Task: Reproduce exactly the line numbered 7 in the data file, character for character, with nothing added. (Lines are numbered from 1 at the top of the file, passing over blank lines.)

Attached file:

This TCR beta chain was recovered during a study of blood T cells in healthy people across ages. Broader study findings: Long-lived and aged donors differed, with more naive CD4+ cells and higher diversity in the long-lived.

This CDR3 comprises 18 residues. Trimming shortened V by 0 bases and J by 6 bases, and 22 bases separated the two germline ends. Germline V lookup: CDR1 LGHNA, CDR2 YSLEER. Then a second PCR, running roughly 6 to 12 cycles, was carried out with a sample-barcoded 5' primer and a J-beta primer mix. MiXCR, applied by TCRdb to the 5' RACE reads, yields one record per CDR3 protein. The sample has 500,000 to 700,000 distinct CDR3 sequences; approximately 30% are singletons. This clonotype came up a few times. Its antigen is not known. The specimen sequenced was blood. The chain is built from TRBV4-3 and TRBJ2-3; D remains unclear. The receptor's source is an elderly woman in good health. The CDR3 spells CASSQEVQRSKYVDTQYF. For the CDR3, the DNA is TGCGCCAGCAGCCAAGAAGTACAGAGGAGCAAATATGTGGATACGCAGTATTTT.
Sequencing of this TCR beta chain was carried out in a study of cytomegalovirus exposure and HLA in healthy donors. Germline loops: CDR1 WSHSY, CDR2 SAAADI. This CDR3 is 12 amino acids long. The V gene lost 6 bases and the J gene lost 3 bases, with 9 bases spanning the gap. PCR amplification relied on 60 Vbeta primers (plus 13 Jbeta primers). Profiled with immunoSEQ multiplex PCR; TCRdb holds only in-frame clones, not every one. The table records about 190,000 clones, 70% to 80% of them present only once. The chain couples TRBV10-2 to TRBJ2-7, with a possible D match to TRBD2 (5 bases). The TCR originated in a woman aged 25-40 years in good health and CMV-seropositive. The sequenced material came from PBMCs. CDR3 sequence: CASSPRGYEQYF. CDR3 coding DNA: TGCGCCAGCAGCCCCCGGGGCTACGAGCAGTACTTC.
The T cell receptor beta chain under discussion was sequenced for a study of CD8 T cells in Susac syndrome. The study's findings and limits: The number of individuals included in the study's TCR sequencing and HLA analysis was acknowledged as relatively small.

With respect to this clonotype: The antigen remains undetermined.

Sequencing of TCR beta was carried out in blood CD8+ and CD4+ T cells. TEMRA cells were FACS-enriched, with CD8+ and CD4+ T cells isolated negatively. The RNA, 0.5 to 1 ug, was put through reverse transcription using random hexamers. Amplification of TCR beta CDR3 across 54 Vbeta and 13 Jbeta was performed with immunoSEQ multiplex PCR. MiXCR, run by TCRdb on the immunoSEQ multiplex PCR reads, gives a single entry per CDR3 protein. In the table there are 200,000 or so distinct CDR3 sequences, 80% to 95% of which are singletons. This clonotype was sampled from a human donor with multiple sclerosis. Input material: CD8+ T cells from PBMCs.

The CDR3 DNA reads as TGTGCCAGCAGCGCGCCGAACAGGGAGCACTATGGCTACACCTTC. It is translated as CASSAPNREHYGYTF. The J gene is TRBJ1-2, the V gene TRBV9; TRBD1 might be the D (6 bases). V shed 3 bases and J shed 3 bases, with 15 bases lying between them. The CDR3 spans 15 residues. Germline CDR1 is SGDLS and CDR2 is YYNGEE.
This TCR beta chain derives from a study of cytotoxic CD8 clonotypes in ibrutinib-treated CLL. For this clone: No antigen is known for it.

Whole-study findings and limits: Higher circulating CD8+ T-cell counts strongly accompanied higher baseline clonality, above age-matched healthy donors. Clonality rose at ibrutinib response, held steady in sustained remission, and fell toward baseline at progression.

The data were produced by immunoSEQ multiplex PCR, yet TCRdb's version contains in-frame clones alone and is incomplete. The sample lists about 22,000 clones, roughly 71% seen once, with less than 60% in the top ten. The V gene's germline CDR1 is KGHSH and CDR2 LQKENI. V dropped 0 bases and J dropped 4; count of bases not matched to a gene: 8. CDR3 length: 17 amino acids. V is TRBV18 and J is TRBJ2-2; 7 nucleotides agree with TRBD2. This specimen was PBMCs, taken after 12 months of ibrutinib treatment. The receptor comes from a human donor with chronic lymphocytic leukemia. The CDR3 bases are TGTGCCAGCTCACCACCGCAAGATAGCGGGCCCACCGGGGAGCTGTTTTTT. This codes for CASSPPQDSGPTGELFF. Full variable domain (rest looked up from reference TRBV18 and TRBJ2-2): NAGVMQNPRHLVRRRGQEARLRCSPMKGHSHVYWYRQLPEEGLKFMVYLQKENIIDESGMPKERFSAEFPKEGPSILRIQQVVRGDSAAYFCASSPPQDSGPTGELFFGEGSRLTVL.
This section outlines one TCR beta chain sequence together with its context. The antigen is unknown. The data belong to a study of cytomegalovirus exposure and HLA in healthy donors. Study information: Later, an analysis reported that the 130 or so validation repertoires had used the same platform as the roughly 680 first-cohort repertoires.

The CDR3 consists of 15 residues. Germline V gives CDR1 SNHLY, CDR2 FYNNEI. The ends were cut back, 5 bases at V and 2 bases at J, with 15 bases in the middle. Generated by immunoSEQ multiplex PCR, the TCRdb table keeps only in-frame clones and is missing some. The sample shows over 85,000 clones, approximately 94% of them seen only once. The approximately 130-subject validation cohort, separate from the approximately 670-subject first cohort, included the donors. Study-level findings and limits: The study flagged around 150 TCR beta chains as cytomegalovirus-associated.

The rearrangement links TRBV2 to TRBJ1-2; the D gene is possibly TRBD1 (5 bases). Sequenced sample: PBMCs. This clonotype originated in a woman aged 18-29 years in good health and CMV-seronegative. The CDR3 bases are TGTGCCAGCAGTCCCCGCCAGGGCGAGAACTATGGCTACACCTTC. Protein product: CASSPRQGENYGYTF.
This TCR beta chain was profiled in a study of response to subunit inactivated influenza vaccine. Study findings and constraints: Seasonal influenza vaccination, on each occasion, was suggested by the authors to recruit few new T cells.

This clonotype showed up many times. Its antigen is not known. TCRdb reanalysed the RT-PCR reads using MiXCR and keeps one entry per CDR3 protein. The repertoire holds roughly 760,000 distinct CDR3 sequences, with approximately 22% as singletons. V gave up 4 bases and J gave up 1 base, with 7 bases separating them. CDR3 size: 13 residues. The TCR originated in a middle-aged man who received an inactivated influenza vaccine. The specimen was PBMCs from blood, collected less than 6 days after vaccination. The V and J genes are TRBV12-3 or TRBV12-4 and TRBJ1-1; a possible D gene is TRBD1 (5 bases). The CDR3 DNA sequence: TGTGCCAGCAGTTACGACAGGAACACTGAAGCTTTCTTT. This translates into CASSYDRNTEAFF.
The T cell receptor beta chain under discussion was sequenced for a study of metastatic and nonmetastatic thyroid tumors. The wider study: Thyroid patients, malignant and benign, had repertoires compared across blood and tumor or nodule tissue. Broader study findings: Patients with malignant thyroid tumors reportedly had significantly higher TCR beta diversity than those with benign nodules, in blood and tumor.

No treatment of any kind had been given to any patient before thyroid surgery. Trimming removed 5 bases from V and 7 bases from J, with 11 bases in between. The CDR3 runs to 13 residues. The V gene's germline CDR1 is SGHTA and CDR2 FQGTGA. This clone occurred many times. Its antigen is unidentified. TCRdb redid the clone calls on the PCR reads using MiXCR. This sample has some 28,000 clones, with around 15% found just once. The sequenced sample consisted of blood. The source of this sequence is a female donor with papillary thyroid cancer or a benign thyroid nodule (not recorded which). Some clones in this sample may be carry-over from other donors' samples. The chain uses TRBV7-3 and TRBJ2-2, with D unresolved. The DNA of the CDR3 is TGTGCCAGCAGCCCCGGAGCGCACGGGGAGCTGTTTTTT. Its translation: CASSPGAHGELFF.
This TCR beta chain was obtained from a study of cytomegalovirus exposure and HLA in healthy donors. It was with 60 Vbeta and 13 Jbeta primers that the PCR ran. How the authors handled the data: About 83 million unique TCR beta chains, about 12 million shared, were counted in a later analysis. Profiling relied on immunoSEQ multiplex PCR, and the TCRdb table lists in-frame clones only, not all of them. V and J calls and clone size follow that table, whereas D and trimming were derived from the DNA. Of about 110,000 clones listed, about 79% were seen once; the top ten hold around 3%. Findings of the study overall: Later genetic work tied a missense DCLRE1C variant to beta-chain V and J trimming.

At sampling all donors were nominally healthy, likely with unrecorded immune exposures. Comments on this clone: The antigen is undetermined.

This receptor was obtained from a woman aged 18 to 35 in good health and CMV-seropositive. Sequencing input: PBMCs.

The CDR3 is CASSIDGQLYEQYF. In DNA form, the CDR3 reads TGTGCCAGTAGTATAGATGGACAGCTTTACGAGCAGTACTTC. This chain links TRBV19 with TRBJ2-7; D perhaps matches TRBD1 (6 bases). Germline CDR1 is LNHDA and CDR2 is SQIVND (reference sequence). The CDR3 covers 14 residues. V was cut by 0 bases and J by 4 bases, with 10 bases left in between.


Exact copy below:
The CDR3 DNA reads as TGTGCCAGCAGCGCGCCGAACAGGGAGCACTATGGCTACACCTTC. It is translated as CASSAPNREHYGYTF. The J gene is TRBJ1-2, the V gene TRBV9; TRBD1 might be the D (6 bases). V shed 3 bases and J shed 3 bases, with 15 bases lying between them. The CDR3 spans 15 residues. Germline CDR1 is SGDLS and CDR2 is YYNGEE.